As you might imagine, several years’ posters use the theme of Tashtego and/or whales. My favorite is a deceptively simple graphic, three colors only, of a black whale and white birds on a blue background. Simple, but perfect.
Another shows a humpback whale breaching multicolored waves, softly painted in watercolor washes by Don Carrick. And another is Don’s painting of Tashtego as a weathervane, standing tall as he did in reality atop Ted and Jane’s shed on Abel’s Hill.
Some of the posters have nothing to do with whaling at all. One year, Ted and Don went searching the Island for a wood lily, to bring attention to it as an endangered wildflower. Don painted a large red wood lily with arching leaves. His painting of a blue lobster became a children’s book, written by his wife, Carol Carrick, with whom he collaborated on many well-known books for children.
A curlew by Chilmark carver and fisherman Herbert Hancock was photographed by Mark Lovewell. Ted photographed a pre-Columbian mask, rather a haunting image. One not in the show is of a seagull against a dark background, a composition of grays, photographed by William Damroth. One year, Don Carrick painted a rather moody composition of a seashell, a cloud, and the moon; another year, a colorful map of the Island with a flock of birds swooping overhead.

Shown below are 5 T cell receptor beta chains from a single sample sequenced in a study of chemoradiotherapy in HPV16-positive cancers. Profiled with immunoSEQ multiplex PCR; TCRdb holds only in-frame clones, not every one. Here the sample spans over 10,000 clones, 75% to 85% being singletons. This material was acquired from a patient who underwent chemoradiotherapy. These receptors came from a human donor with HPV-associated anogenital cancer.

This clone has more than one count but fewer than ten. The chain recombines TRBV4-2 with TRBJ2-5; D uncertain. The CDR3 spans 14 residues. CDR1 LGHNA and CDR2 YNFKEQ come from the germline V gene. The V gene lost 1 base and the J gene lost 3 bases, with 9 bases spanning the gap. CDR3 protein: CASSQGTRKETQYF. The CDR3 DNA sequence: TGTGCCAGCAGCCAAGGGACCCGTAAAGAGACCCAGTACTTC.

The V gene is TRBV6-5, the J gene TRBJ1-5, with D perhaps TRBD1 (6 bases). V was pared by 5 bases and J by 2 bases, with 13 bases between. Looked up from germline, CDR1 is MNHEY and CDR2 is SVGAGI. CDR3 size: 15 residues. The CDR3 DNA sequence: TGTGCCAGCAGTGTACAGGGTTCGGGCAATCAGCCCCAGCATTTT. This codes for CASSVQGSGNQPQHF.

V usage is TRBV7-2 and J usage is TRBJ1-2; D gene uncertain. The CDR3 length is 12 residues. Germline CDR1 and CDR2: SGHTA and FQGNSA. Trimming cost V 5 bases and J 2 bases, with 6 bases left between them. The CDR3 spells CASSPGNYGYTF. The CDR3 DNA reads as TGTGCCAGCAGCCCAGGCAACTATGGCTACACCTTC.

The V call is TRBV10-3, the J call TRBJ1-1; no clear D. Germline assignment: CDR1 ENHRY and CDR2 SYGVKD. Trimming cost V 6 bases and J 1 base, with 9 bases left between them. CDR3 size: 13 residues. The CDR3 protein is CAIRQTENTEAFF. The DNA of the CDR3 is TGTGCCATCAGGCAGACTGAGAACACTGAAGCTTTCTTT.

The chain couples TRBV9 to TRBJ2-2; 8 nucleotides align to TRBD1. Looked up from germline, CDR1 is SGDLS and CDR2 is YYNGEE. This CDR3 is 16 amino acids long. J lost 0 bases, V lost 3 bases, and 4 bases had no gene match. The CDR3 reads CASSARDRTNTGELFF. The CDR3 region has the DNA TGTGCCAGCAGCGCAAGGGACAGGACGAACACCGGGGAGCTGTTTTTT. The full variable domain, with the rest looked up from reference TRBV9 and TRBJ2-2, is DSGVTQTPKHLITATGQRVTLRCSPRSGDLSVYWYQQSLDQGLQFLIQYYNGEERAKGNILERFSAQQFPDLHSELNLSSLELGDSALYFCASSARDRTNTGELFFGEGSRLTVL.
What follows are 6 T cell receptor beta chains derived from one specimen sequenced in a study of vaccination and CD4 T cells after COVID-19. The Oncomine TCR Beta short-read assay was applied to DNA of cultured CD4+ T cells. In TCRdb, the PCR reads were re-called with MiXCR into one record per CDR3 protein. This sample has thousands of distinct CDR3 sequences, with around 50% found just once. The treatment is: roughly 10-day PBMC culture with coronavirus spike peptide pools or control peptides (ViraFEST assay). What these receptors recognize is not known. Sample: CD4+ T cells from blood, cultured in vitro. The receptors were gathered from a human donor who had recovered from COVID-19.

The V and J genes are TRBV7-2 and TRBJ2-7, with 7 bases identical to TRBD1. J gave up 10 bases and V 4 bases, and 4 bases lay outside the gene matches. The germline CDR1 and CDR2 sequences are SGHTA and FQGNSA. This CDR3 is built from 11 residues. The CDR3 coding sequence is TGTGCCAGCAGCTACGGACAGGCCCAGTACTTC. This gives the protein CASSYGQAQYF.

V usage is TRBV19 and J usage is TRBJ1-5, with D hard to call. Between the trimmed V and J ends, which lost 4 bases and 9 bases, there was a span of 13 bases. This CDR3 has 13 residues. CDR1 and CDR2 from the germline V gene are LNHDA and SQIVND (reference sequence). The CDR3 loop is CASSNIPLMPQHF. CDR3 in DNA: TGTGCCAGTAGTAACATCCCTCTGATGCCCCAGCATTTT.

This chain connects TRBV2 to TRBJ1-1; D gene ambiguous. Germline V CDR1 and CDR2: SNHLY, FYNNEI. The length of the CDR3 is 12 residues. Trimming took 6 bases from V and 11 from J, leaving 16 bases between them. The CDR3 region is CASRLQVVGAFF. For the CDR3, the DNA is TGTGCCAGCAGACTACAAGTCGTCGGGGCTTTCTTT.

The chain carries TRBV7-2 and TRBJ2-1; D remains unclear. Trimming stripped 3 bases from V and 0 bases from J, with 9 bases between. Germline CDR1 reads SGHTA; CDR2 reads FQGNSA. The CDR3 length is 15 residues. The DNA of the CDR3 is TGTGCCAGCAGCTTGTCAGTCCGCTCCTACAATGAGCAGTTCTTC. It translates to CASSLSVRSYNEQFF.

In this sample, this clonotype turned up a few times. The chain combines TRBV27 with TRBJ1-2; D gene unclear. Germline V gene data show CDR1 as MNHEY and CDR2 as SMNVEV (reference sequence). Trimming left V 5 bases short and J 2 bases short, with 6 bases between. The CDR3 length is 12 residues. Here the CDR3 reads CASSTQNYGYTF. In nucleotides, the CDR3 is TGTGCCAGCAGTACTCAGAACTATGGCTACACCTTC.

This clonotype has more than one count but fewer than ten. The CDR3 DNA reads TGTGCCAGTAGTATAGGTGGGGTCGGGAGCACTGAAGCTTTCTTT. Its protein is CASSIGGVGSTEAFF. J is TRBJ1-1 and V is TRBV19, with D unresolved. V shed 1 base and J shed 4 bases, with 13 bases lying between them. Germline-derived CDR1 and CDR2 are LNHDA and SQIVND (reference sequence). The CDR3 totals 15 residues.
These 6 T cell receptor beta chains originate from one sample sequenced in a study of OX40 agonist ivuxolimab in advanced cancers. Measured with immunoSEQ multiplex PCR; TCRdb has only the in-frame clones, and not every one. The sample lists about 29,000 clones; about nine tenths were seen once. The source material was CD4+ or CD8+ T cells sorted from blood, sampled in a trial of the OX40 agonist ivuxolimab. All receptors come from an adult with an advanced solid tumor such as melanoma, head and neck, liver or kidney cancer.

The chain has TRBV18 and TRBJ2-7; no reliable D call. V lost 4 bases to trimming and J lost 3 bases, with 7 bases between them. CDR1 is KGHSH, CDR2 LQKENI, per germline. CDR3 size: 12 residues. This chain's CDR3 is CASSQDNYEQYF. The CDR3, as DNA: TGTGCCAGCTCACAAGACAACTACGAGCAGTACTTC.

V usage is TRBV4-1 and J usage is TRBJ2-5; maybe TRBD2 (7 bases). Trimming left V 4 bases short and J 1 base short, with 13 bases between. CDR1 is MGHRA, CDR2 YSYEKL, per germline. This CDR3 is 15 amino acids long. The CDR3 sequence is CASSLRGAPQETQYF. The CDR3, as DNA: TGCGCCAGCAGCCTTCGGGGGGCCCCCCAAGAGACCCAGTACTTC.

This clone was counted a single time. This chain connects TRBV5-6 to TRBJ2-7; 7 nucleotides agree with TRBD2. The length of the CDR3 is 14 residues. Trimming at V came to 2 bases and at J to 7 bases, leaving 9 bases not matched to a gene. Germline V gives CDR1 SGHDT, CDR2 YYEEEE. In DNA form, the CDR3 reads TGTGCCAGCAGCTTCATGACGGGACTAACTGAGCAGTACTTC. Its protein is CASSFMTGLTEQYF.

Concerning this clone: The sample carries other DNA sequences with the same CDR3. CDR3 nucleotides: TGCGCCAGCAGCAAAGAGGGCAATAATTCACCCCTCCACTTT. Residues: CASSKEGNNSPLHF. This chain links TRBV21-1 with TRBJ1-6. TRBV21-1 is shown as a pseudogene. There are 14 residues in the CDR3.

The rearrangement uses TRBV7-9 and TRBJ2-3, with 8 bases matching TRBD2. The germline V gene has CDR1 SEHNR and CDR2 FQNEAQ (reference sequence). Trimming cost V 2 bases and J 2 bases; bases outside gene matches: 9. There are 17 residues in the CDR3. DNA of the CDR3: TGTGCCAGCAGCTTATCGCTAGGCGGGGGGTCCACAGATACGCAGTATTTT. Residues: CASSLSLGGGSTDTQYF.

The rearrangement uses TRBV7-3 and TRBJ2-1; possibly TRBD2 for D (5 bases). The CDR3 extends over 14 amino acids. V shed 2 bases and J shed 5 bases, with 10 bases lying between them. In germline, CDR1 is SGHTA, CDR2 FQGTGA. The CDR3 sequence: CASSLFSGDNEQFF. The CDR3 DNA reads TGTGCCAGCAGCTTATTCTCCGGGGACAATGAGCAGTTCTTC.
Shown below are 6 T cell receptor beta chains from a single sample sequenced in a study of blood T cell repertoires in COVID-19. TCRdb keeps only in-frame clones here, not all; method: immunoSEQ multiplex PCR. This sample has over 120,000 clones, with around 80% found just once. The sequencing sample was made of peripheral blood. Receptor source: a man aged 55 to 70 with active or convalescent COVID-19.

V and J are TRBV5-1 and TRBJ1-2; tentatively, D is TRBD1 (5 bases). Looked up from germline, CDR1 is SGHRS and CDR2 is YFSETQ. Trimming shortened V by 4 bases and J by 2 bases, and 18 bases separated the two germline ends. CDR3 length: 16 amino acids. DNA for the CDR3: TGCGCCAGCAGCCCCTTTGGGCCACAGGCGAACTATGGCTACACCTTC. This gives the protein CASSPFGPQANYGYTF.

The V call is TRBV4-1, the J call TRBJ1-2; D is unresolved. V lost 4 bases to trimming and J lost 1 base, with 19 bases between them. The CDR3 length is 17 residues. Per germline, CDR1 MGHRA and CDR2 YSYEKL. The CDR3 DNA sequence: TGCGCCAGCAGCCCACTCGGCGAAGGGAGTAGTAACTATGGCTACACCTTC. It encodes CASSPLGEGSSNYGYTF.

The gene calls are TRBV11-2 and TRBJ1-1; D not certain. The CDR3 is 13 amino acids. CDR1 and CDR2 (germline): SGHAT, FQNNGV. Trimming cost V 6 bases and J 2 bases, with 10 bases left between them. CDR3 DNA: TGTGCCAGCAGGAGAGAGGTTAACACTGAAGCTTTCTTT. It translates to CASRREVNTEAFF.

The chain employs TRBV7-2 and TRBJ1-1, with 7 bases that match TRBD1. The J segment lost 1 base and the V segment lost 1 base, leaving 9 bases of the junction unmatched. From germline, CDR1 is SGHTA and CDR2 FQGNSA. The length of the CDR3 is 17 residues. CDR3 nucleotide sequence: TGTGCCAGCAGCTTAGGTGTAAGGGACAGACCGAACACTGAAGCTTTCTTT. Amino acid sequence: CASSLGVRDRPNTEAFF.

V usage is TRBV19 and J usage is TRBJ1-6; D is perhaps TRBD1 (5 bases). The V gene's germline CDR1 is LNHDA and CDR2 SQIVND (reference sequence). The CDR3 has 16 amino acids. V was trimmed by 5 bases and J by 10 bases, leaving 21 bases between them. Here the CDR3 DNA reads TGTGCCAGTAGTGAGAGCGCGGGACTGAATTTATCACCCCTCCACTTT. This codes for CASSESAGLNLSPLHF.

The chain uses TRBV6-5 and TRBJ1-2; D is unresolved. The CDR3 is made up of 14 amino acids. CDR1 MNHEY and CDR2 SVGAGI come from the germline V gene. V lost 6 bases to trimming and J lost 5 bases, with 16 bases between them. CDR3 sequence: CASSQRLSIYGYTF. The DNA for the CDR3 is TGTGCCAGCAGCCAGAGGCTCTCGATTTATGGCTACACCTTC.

The first year, 1967, Ted sent out an announcement of the opening of Tashtego. The second year, he sent the above-mentioned whale/birds/blue ground poster as a thank you to his customers. People liked the image, but complained that they didn’t want it creased and sent through the mail. That was the idea for an annual poster. Every Memorial Day the new poster appeared in the center of the store’s window on Main Street. It was always an occasion.
Museum director David Nathans told us how the poster exhibition came about. “We had a couple in inventory, pulled them out one day, and said, ‘These are wonderful contemporary images.’ A couple of years later, we connected with Rod Farrow about digitizing old films he had, and asked about Ted and Tashtego.” Rod referred him to Jane, now living in Florida, and Jane told him to call her son, David Damroth, who had many of the remaining posters. Sadly, Ted had died in 2011. He would have enjoyed the project and sharing his stories.
It would be wonderful to have a complete set of posters from all the years of Tashtego. So far, the museum has 14. If Tashtego was in business from 1967 to 1995, and they didn’t begin printing posters till maybe the third year, Blue and I figured there must be 28. So there are more out there to discover.
Tashtego eventually stayed open year-round, and their stock expanded from designer furniture to lots of other things, as well. They had Copco cookware and kitchenware, unusual objects Ted and Jane discovered on their travels, wonderful Christmas ornaments, Don Carrick’s oil paintings. It was the place to go for the perfect wedding present or something for your own house. It was special and unique, like the posters that surprised us every year, and remain as a visual tribute to a time when good design was sought out and truly mattered.
Tashtego posters, currently on display at the Martha’s Vineyard Museum through the first week of November. For additional information, call the museum at 508-627-4441.